It is regrettable that we have dis posed of the reading stand which was formerly used, and replaced it with a big pulpit. I once heard one of the great preachers of America state that pulpits are an invention of the devil to keep the preacher away from the people. We are told that "everything about a man preaches." Then why cover up four fifths of him?
It would be far better to step away from the pulpit frequently and to talk with more freedom. When the speaker is glued to his notes or to a pulpit, it accentuates his lack of poise. Neither .does it help him to be prancing back and forth on the rostrum like a dog chained to his kennel. He needs freedom, but not that kind of freedom.
Do some of us become lazy preachers leaning on pulpits, lying down on them? And do we now have to talk through amplifiers even in small auditoriums? Then shame on us! That is not strong preaching at all! Should we not stand up, letting the people know that we are speaking with authority? The best experience for public speaking is preaching in the open air. There you have nothing between you and the people. There you stand up on your own and talk out of your heart. But you must certainly know your subject. And you will soon learn to know people.
As fishers of men we must watch that we fish for all types of people, for in one audience we discover a wide range of types. Sister White entreated that in every sermon there be "a corner for the children." It might be even better to have two, one near the beginning and one near the end of the sermon. Many adult listeners still have the intelligence of a child, and their minds wander like the children's. It is therefore necessary in our presentation that we arrive at the less intellectual level. But what about the man who is a deep thinker maybe a historian? When the preacher speaks right out to him, while it may be lost on the crowd, still it grips him and he will say to himself, "That man really knows what he is talking about," and the scientist on the back row also decides, "It seems that fellow knows what he is talking about." And then you return to the average listener and speak again on his level.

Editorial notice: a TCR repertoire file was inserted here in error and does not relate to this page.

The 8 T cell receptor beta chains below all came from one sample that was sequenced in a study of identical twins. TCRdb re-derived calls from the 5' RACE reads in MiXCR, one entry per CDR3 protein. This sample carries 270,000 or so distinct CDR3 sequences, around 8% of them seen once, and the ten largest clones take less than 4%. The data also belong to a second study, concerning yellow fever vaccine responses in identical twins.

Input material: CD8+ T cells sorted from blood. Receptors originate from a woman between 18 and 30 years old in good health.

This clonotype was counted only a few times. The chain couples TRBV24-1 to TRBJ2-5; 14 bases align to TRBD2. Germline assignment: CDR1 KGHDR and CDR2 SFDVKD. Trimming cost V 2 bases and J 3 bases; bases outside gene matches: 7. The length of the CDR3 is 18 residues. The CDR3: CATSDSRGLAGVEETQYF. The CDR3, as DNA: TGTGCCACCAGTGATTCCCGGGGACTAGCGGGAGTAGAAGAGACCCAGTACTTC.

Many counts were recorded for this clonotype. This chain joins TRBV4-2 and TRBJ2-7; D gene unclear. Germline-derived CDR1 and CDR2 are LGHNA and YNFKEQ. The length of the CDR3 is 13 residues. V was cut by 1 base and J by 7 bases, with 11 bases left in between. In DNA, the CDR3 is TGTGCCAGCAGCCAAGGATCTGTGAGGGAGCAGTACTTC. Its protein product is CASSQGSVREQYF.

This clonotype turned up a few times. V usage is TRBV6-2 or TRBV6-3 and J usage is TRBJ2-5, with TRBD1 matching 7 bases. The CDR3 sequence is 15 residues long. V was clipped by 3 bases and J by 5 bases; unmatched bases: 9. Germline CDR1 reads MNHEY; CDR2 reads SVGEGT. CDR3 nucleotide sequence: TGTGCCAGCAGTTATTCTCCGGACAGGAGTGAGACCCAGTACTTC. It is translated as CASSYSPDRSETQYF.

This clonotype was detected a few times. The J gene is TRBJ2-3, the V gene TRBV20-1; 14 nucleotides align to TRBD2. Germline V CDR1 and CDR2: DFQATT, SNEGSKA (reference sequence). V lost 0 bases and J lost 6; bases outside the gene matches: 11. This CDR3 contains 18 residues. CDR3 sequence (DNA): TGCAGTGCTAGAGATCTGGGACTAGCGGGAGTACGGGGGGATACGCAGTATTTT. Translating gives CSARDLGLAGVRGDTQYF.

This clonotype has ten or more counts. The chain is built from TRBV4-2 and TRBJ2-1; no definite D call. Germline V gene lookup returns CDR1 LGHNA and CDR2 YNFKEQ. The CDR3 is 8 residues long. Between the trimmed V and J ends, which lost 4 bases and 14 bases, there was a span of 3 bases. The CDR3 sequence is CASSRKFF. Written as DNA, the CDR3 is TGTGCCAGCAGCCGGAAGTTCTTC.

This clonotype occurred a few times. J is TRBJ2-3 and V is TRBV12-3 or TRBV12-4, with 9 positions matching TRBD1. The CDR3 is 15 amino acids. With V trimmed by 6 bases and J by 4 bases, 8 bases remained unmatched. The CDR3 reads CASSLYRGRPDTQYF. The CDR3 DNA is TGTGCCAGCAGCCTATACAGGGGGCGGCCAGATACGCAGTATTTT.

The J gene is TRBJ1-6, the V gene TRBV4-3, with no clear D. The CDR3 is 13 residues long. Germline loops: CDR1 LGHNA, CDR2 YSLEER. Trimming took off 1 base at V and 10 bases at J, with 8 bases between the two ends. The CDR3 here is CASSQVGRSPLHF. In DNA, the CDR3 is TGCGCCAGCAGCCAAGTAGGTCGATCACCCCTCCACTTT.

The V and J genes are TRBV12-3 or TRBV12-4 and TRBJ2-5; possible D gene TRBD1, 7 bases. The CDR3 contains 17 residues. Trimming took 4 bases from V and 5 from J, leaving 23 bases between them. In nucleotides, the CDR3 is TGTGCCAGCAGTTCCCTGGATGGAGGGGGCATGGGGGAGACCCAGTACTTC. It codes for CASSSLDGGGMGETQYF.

A well-planned sermon ought to reach all types of people. In thirty minutes it should send out at least five or six different "baits" to catch them. When Jesus spoke, His hearers were all gripped. Preachers of Ihe Advent message must be able to preach in that way. Through these various avenues the hearts of all types of men should be reached. The purely intellectual must be gripped by our measured and well-balanced approach. He will not be offended, but gripped. But you must also touch his heart, because his heart, not his head, needs saving. He may be a Ph.D., but if his heart has not been touched, he will not be in the kingdom. He must have a new heart and somebody yes, you must appeal to his poor heart. It is not sufficient for him to say, "That sermon really suited me; I was impressed by it. It shows me you have been reading some good books." No; that man must leave the meeting in a different frame of mind from what he had when he entered. He must warmly grip your hand and say, "Preacher, what you said strikes home to me. May I have a talk with you? I wonder if we could have a chat somewhere?" He then begins to open his heart to you and you can see that his poor heart is deeply touched that is what true preaching must do. But, my brother minister, you will never touch men's hearts unless your own heart is first touched by the Holy Spirit. Real preaching is not from lip to ear, but from heart to mind, and from mind to heart.
"THE SMALL RAIN"
"Give ear, O ye heavens, and I will speak; and hear, O earth, the words of my mouth. My doc trines shall drop as the rain, my speech shall distil as the dew, as the small rain upon the tender herb, and as the showers upon the grass." Deut. 32:1, 2.
Too often our distinctive doctrines come crashing into our sermons like a violent cloudburst, washing away all the tender roots of faith. After we have sown grass seed, and the soil is all soft and mellow, it is a tragedy when a heavy rain comes along and beats down in torrents, or a great hailstorm knocks down those tender young plants and rips up everything. How thankful we are, however, when a gentle, refreshing rain showers down, and then in a day or two lovely green shoots spring up all over. That is a picture the Lord would give us as to how we are to give present-truth doctrines to the people today.
Doctrine should be dispensed as the gentle "small rain" falls upon the tender grass. And these doc trines we preach should then distill as the dew. How often I have traveled through those wonderful orange groves in California or Florida at the season of the year when the blossoms are so beautiful! In the evening, when the dew is on each blossom, the air is filled with an exotic fragrance.
Is not this a beautiful illustration of how our doctrines should be presented? When we present the Lily of the Valley and the Rose of Sharon in such a way that the Holy Spirit can distill with the dew of the presence of Christ, those heavenly word pictures used by us will charm the audience. They will breathe in the fragrance of that doctrine naturally, and as Jesus is then presented in all His beauty, listeners will see the true beauty of the doctrine. It will then not be a great cloudburst of unfamiliar truth, but rather as the gentle "small rain" that will bring forth the perfection of beauty and fragrance of the life of Jesus.